9236 Deep learning improves the accuracy of multispectral image analysis for digital pathology

The advancement of digital pathology has led to revolutionary improvements in patient care and medical research. The cellular microenvironment is complex, but the ability of researchers to interrogate it has improved with the development of technologies such as Imaging Mass CytometryTM (IMCTM, Fluidigm) and high-plex fluorescent staining panels (e.g. Akoya or Ultivue). However, increases in the amount and complexity of the data that these technologies yield has brought on a new challenge: developing methods capable of detecting meaningful differences in the datasets.

Introduction to multispectral imaging and analysis

Dr. Heather Stevenson is Associate Professor at the University of Texas Medical Branch and Director of Transplantation Pathology. Her primary research focus is hepatic immunology and how dysregulation of the immune response leads to fibrosis development. She is researching how hepatic macrophage phenotypes determine immune activation and reaction to liver injury. In her latest study, she investigated the phenotypes of intrahepatic macrophages in patients with different types of chronic liver disease.

To obtain a full picture of the microenvironment and to distinguish multiple cell populations, multiple specific biomarkers are needed. To safely assess those biomarkers, various new techniques have been developed, like flow or mass cytometry. Typically those methods dissolve the local context, so that localizations and relations of the cell populations cannot be measured and valuable information is lost. Flow cytometry is unable to visualize multiple antigens in the context of hepatic architecture, and also requires fresh human tissue. It cannot be used for FFPE tissue, which is often more readily available. Single-cell RNA sequencing and mass cytometry can detect multiple markers on intrahepatic macrophages, which is an improvement compared to flow cytometry, but neither can preserve the hepatic architecture or detect locations of the identified cell populations.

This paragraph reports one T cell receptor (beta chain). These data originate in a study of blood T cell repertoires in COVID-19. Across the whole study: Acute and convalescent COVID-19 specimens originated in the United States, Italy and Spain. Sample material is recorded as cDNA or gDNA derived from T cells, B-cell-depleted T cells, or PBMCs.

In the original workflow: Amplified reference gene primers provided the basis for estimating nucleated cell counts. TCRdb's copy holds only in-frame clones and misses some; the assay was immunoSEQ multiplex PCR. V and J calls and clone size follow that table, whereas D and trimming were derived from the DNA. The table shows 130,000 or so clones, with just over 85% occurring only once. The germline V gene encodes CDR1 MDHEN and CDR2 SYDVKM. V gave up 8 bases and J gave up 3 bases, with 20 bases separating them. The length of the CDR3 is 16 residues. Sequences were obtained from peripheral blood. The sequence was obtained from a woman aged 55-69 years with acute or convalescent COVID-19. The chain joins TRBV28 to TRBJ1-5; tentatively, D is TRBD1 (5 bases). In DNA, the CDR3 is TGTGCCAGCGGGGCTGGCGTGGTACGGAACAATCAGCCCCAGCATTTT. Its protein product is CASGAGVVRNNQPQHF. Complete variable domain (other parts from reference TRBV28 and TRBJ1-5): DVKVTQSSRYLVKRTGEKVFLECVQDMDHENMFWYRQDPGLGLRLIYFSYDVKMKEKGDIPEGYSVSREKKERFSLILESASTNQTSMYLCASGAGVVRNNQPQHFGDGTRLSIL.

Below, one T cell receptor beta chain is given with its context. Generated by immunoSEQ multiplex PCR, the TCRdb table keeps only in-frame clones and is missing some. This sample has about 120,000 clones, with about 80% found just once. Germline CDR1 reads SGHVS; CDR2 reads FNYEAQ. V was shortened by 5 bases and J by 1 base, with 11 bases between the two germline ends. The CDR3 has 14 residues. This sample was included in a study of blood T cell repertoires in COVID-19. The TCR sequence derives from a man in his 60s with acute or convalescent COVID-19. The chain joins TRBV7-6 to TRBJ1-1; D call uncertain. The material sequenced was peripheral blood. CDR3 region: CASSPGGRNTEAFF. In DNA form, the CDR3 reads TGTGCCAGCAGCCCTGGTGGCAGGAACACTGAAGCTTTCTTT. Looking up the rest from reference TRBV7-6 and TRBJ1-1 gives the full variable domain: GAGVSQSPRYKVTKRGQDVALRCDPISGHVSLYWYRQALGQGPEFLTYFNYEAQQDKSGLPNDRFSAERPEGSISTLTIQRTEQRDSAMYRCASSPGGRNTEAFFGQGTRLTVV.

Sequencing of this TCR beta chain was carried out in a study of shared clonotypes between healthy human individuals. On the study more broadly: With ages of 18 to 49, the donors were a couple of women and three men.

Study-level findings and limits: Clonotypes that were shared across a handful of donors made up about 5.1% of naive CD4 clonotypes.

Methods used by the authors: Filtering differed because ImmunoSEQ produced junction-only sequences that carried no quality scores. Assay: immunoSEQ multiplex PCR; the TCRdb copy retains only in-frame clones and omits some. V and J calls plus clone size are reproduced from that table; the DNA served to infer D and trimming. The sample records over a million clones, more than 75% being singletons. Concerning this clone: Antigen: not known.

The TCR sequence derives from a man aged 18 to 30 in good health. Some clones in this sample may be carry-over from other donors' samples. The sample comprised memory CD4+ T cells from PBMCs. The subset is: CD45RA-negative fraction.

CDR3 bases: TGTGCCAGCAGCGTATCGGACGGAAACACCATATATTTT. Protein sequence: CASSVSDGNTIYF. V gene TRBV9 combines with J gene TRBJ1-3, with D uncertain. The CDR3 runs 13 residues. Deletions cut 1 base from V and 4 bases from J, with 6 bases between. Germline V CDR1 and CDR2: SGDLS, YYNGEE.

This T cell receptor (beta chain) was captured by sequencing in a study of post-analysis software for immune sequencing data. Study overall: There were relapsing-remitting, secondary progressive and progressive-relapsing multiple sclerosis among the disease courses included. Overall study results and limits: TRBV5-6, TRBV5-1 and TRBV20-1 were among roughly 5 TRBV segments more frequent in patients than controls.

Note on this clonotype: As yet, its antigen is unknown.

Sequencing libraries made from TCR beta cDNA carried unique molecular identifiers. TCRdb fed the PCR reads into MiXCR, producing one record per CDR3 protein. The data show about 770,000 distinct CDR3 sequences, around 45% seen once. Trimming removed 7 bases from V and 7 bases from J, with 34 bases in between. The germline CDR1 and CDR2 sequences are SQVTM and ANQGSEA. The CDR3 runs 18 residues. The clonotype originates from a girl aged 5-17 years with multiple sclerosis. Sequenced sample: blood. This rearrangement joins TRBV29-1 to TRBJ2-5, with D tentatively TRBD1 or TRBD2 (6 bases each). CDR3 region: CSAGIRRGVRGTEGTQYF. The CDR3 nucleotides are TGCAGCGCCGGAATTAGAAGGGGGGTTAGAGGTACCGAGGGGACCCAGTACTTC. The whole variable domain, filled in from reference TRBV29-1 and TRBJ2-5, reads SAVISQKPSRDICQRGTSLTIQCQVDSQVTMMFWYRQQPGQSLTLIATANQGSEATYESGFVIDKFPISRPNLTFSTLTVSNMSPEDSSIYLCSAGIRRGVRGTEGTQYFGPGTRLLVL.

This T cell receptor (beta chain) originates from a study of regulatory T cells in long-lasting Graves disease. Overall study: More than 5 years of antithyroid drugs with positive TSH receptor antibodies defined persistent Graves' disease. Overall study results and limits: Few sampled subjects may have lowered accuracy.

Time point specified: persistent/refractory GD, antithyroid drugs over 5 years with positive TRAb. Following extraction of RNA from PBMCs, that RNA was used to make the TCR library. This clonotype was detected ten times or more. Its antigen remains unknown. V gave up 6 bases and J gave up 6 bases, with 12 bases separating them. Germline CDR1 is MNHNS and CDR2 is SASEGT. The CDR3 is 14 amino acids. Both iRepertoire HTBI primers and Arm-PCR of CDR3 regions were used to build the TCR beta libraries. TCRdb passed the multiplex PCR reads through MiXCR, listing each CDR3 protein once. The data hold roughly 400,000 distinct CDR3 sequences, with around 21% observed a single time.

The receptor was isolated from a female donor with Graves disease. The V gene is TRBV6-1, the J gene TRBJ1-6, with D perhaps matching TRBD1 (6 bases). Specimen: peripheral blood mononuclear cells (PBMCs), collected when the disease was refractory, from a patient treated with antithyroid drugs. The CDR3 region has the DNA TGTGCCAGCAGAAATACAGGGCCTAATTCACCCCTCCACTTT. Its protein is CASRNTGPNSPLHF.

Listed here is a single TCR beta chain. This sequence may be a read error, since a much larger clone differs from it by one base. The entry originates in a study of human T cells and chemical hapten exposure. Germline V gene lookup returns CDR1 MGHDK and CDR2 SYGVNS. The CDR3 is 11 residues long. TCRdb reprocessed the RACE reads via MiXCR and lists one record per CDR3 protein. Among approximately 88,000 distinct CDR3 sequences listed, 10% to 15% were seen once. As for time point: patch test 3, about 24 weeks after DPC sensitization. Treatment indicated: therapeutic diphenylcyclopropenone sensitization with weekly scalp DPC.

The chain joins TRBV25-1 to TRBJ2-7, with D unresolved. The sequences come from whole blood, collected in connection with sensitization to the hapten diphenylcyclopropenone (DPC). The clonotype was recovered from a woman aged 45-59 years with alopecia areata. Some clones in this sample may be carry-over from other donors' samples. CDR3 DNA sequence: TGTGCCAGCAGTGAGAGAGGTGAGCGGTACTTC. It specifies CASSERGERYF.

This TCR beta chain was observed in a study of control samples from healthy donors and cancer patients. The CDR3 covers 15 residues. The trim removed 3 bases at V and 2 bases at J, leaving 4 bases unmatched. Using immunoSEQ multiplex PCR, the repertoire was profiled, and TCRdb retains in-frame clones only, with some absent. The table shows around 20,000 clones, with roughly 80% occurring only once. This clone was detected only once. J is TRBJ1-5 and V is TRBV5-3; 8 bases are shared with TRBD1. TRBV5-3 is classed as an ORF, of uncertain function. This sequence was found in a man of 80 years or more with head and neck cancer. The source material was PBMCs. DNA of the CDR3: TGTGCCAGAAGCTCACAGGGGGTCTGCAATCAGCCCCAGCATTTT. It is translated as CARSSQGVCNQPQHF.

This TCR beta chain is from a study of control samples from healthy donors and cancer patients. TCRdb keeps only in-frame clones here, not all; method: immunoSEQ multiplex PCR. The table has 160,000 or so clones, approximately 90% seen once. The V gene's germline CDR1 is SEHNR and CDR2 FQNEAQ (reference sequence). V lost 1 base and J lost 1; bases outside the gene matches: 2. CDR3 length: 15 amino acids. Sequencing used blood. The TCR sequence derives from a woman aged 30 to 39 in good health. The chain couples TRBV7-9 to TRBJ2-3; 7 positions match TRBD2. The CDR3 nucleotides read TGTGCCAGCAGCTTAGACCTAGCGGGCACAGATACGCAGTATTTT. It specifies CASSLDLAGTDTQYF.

Additionally, macrophages are difficult to work with in cell culture, as they can change phenotype when cultured and are not easily isolated from human liver tissue. Mouse models cannot be used for phenotyping intrahepatic macrophages, as they do not adequately replicate the long-term chronic diseases that commonly affect humans, including most liver diseases.

The analyses that most closely replicate the in vivo hepatic microenvironment are in situ methods, rendering multispectral imaging of the tissue slide the method of choice for this type of investigation. Multiplex image analysis is commonly used in immunology research, very prominently in immune-oncology, and also in the investigation of immune cell types in the liver. It also allows to maximize the information collected from a single tissue slide. This is important, since the liver biopsies are being collected in an invasive procedure and are limited, so more information may allow to personalize treatment in the future depending on cellular phenotypes present.

In a recent project, Dr. Stevenson used spectral imaging microscopy (Vectra 3, Akoya Biosystems) to phenotype intrahepatic macrophages in patients with different chronic diseases of the liver, including chronic hepatitis C (HCV), nonalcoholic steatohepatitis (NASH) and autoimmune hepatitis (AIH). Dr. Stevenson and her team analyzed their image data using Visiopharm’s multiplex phenotyping module, which provides efficient and reproducible analyses of high-dimensional multiplexed images.

The technical challenges of working with liver tissue

The first challenge of the study was the high background autofluorescence that liver tissue tends to show due to the high amount of fluorophores. This usually requires specialized equipment to perform spectral unmixing (done by the Vectra System), which removes background autofluorescence from the meaningful data. Following application of the multiplex staining protocols, a large volume of data is generated, especially if researchers are using batch analysis with multiple patients per group. The Visiopharm software robustly copes with the IF images obtained from the Vectra System and facilitates these big data analyses increasing efficiency and reproducibility.